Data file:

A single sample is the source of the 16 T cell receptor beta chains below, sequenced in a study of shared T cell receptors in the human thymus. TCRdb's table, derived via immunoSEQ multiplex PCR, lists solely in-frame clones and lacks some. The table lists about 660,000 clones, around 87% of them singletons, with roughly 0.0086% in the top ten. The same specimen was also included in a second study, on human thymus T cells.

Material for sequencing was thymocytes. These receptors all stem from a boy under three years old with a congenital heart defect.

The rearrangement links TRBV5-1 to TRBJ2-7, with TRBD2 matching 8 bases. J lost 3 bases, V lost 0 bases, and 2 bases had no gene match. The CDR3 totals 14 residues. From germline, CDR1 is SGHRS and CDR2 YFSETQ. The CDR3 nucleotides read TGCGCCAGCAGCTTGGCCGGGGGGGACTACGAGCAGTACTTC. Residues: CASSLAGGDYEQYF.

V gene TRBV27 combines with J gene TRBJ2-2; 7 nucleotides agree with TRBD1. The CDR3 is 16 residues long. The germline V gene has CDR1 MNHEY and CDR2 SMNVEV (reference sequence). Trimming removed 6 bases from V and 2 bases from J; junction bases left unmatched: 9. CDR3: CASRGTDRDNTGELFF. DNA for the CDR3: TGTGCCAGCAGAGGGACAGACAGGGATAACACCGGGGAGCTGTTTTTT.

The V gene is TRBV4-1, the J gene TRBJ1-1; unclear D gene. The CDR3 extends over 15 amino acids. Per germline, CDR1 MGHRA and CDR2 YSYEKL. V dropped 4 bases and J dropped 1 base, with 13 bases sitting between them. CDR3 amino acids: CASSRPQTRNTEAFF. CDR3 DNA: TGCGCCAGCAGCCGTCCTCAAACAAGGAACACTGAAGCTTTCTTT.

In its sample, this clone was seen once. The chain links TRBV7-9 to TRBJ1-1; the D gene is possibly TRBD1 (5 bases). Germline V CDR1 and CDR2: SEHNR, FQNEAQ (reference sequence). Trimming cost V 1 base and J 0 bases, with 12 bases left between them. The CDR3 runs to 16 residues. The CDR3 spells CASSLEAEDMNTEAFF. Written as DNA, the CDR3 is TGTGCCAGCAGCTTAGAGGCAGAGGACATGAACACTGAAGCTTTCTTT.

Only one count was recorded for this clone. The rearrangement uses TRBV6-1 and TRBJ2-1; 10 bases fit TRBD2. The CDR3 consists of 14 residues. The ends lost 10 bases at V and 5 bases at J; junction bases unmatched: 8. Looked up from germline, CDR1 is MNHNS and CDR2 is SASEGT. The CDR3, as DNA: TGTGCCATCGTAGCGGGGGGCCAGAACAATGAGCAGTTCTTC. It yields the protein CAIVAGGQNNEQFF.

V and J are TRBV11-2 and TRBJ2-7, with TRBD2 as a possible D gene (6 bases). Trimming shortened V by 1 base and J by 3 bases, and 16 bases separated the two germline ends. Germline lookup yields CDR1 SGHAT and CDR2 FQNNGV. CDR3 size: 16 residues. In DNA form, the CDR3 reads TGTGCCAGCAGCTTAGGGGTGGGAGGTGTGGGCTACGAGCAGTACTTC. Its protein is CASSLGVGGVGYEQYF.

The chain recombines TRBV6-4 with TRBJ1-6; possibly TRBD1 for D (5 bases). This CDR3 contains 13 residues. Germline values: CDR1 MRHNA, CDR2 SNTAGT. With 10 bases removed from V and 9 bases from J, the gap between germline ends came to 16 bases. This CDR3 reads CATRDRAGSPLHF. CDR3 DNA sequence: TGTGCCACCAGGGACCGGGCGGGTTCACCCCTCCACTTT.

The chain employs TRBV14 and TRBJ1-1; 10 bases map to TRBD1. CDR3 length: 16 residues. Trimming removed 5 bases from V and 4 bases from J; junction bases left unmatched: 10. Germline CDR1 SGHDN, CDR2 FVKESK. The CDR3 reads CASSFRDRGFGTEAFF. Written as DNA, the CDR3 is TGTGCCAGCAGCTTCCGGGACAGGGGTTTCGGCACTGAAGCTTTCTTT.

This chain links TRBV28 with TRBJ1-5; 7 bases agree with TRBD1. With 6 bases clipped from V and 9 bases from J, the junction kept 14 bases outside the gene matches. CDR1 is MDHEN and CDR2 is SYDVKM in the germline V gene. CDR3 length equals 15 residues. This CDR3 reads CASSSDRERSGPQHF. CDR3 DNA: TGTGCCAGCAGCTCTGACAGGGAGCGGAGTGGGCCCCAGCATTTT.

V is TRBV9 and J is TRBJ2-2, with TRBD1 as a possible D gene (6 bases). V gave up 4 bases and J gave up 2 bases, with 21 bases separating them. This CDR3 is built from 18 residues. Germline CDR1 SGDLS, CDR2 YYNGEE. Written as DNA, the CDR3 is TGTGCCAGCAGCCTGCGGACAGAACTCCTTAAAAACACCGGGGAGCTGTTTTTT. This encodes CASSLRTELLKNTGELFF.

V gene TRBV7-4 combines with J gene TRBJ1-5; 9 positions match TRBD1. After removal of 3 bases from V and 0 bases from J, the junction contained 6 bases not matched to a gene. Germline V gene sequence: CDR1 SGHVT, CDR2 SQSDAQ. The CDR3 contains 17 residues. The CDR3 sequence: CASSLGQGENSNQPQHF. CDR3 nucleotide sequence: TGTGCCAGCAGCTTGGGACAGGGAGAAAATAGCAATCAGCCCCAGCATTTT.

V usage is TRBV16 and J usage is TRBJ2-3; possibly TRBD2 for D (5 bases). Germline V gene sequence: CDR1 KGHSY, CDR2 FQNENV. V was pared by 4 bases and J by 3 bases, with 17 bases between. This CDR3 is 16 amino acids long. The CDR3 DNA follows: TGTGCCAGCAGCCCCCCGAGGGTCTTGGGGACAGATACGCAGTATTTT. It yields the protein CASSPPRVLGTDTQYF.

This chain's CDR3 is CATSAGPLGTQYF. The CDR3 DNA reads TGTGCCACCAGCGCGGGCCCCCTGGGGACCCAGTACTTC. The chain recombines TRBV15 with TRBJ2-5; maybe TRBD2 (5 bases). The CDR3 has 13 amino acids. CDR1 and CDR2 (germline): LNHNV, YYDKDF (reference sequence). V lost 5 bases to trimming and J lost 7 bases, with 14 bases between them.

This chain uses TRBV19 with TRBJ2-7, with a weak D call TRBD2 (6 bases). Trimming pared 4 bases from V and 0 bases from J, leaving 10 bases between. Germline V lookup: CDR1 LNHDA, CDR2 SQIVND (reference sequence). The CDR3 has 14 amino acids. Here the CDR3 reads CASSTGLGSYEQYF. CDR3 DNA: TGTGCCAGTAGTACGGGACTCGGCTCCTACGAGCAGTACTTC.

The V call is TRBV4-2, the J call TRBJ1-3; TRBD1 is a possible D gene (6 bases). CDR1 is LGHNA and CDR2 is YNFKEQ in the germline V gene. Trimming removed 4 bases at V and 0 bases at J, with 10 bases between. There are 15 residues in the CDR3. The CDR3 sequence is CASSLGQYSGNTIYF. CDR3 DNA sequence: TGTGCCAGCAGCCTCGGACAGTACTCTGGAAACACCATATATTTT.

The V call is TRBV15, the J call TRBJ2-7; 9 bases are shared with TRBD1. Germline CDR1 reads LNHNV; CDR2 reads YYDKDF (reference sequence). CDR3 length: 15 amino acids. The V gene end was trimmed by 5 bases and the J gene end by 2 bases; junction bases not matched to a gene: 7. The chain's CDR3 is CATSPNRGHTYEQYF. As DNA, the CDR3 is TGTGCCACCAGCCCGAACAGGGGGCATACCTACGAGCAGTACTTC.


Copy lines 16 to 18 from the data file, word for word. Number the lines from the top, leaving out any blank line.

This chain uses TRBV19 with TRBJ2-7, with a weak D call TRBD2 (6 bases). Trimming pared 4 bases from V and 0 bases from J, leaving 10 bases between. Germline V lookup: CDR1 LNHDA, CDR2 SQIVND (reference sequence). The CDR3 has 14 amino acids. Here the CDR3 reads CASSTGLGSYEQYF. CDR3 DNA: TGTGCCAGTAGTACGGGACTCGGCTCCTACGAGCAGTACTTC.

The V call is TRBV4-2, the J call TRBJ1-3; TRBD1 is a possible D gene (6 bases). CDR1 is LGHNA and CDR2 is YNFKEQ in the germline V gene. Trimming removed 4 bases at V and 0 bases at J, with 10 bases between. There are 15 residues in the CDR3. The CDR3 sequence is CASSLGQYSGNTIYF. CDR3 DNA sequence: TGTGCCAGCAGCCTCGGACAGTACTCTGGAAACACCATATATTTT.

The V call is TRBV15, the J call TRBJ2-7; 9 bases are shared with TRBD1. Germline CDR1 reads LNHNV; CDR2 reads YYDKDF (reference sequence). CDR3 length: 15 amino acids. The V gene end was trimmed by 5 bases and the J gene end by 2 bases; junction bases not matched to a gene: 7. The chain's CDR3 is CATSPNRGHTYEQYF. As DNA, the CDR3 is TGTGCCACCAGCCCGAACAGGGGGCATACCTACGAGCAGTACTTC.